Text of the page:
Dingo’s flagship product, Trakka, a cloud-based predictive maintenance software platform, manages, analyzes and acts on all of the asset health data of its mining clients, helping to leverage existing condition data to minimize downtime and optimize asset life.
MC System Chile, representatives of Leica Geosystems, is a Chilean mining tech company founded in 2011. Its Machine Controls (MC) are topographic systems onboard machines (such as excavators) that help the operator work to the desired quota, eliminating over-excavating, markings on the floor, and the need for people controlling the floor or staking pegs. The company has worked at operations including Los Pelambres, Los Bronces and Quebrada Blanca, and Christophe Boinelle, director of MC System Chile, suggested that this technology should be provided by a small company due to the flexibility required. “When you start working with these systems the machine will work much faster, but if something goes wrong with the system, such as something getting unconfigured or a wire getting cut, the operator goes blind because there are no markings on the floor like before. We are very fast at fixing it,” explained Boinelle, noting that all the protocols larger companies have to comply with make them less efficient.
“The greatest challenges related to digitization in mining surround the interoperation of the components, making sure all operational and IT technology is functioning properly and that the computing environments in development on the cloud are properly protected by good cyber security.”
Francisco Waltersdorfer Rivera, General Manager, Adexus Chile
As one of the world’s leading mining jurisdictions, Chile is advanced when it comes to the adoption of innovation at mine sites. “The mining boom in the 1990s triggered the growth of mining expertise in Chile and the industry has grown alongside emerging technologies,” explained Eduardo Coloma, CEO of Maptek.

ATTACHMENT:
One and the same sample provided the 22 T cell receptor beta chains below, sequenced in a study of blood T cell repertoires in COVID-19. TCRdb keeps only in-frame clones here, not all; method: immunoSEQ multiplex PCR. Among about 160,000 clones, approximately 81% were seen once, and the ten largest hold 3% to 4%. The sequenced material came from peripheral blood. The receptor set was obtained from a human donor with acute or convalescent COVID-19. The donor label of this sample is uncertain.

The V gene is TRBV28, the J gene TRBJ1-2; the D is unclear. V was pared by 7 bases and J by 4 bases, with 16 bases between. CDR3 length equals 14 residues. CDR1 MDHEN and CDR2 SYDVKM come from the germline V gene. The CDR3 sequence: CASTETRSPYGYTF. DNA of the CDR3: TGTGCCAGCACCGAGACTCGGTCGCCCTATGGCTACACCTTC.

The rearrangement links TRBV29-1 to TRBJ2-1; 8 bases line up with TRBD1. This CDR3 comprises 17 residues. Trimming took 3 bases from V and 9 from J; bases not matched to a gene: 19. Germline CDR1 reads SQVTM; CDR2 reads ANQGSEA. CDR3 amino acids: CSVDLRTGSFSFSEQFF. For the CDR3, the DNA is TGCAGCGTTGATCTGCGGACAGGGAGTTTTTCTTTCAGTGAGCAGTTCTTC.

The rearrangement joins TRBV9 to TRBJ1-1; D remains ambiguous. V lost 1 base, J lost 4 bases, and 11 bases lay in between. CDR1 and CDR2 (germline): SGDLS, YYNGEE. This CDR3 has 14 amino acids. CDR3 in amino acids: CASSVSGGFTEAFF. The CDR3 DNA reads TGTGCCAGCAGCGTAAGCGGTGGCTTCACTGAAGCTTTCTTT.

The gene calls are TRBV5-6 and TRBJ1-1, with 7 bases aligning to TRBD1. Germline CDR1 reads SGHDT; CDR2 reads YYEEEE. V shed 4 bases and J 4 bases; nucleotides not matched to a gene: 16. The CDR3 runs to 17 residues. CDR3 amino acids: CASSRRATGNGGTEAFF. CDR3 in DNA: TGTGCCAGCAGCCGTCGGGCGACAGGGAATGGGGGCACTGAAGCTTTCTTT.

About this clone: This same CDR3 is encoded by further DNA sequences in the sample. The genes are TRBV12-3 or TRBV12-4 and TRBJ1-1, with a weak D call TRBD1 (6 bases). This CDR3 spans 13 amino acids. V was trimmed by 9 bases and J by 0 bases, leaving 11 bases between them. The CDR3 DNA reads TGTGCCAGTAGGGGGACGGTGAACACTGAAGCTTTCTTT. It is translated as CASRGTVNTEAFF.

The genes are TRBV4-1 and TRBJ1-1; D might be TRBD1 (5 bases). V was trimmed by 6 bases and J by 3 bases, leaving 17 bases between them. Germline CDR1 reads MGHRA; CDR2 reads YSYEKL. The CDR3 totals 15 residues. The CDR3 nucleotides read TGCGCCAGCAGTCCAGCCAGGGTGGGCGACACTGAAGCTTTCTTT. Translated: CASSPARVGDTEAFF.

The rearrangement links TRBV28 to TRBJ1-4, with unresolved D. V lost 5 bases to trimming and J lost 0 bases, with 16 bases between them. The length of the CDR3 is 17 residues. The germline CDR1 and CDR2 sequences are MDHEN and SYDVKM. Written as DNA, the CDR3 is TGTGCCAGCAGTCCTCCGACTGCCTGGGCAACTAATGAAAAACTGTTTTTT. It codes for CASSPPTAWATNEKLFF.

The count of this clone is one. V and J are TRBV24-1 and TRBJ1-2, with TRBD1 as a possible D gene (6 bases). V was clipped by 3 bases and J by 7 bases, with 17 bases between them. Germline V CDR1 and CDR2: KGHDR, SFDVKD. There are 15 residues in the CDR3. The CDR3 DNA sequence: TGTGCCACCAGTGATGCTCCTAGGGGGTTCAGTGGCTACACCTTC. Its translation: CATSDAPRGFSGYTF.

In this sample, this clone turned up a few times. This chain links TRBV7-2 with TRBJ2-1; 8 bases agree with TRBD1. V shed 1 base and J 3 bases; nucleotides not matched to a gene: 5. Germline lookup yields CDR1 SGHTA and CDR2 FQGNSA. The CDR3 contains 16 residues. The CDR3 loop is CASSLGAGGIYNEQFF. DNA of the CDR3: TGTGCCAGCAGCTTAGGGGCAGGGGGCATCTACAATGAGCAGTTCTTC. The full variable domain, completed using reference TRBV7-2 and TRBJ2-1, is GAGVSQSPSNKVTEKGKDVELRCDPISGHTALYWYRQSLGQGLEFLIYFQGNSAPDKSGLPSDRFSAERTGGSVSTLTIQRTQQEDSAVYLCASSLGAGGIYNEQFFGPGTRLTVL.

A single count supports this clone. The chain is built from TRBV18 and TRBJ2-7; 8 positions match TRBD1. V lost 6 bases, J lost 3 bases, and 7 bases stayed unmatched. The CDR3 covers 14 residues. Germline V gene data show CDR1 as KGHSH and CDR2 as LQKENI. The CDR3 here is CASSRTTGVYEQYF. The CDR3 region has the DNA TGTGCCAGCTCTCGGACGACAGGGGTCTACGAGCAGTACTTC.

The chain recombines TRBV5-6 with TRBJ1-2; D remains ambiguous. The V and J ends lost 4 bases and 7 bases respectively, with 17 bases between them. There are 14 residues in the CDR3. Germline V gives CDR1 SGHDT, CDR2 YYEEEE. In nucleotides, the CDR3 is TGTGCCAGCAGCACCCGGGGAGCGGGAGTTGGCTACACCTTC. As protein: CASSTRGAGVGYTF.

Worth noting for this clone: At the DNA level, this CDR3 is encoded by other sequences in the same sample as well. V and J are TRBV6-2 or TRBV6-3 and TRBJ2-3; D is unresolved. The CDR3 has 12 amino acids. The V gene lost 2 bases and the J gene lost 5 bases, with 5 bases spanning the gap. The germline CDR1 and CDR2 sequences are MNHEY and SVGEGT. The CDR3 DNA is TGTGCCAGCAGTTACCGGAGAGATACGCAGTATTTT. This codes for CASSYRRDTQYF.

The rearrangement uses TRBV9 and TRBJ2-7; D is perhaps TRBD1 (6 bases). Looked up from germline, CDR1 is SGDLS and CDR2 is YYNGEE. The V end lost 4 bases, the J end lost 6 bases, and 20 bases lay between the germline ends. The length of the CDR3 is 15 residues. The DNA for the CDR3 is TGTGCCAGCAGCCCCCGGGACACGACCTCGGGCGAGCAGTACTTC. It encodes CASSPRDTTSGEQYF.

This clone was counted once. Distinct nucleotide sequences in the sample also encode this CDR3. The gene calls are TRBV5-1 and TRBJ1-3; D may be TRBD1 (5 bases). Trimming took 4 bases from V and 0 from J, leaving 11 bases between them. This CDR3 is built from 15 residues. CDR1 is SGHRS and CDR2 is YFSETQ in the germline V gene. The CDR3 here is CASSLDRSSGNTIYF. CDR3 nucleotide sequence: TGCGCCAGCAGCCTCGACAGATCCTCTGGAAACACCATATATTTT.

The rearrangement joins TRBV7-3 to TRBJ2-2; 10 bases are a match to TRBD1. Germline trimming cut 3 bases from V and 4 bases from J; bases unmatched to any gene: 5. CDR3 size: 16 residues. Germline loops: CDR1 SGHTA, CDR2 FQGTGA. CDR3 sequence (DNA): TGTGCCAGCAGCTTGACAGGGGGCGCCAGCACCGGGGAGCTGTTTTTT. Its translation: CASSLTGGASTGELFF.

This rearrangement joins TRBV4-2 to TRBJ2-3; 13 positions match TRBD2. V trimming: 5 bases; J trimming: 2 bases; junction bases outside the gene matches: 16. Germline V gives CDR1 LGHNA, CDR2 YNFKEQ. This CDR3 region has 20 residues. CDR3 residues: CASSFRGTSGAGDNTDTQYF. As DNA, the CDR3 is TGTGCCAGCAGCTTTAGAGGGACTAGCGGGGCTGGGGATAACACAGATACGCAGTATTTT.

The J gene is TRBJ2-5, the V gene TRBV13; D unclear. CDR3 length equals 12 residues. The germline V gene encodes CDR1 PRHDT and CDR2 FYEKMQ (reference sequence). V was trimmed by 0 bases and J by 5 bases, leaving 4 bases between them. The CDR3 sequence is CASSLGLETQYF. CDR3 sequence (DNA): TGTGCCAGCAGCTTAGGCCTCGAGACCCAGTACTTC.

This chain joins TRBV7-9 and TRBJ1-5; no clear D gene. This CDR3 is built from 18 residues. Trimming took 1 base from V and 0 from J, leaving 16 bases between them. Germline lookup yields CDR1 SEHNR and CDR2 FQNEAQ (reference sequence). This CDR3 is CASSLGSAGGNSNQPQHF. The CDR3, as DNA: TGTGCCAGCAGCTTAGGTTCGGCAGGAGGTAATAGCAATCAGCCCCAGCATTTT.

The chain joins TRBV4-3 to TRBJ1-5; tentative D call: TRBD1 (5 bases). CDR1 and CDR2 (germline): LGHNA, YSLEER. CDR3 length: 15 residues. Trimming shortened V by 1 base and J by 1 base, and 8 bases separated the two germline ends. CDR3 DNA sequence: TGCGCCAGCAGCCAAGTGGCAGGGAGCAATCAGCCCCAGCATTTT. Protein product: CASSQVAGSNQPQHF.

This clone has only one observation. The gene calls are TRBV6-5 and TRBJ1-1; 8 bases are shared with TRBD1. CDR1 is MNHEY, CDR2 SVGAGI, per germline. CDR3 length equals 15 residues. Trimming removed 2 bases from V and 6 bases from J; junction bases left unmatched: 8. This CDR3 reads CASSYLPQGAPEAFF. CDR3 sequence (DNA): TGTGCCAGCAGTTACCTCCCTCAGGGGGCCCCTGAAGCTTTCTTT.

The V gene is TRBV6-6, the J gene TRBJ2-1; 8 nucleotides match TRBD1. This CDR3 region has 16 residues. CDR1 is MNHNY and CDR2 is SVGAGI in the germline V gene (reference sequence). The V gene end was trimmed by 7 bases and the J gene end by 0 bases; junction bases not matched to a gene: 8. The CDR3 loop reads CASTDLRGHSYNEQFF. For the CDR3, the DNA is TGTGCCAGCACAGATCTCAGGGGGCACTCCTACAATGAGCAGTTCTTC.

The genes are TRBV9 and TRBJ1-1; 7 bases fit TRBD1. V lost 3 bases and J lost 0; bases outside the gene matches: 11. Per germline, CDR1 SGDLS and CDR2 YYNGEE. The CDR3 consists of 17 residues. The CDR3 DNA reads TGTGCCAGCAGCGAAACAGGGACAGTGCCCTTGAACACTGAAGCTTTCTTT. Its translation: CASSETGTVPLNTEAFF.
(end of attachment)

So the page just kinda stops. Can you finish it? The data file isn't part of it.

However, Coloma acknowledged that the mining industry on a global level is struggling to attract new, young talent. Fostering a younger generation of mining professionals is not only important to keep up with demand, but will also help from the standpoint of technology adoption.
“The main barrier to adoption is culture, not only in the mining market but across industries, and thus change management is extremely important,” commented Mauricio Gregorio, Siemens’ digitalization manager for Chile and Peru, adding that the mining market has come to understand that digitization will be the main driver of increasing main KPIs such as productivity, safety and reliability.
Hexagon’s Rodrigo Couto remarked that Chilean mining is advanced with respect to the adoption of many technologies, but catching up when it comes to collision avoidance systems and fatigue monitoring. Many of Chile’s largest mines have had unionized workforces for decades, which have contributed to better working conditions and fairer pay. However, new technologies can be seen as a threat to a traditional way of doing business. “We have been talking with the unions in Chile to explain that collision avoidance systems and fatigue monitoring technologies are not meant to expose drivers but rather to protect them instead so that they can return home safely,” said Couto.
Once the challenge of changing mindsets to introduce technology has been overcome, companies need to be prepared to run and maintain systems that are frequently cloud based. This also comes with challenges, such as ensuring cybersecurity. Francisco Waltersdorfer Rivera, general manager of Adexus Chile, described the current operational environment as “a perfect storm” when it comes to cybersecurity breaches, consisting of a fragmented processing system with multiple suppliers, many networks with perimeters that have not been properly defined, new technologies such as AI, and a scarcity of resources to manage these systems. He warned: “Many companies will not recognize the problem until they have had a major incident.”
Waltersdorfer explained how Adexus helps mining clients tackle such challenges: “Adexus has an advanced cyber security team that provides solutions such as firewalls, traffic analysis and secure gateways, as well as supporting final users make sure that risks are avoided and identified as soon as they occur.”
Image courtesy of Sigdo Koppers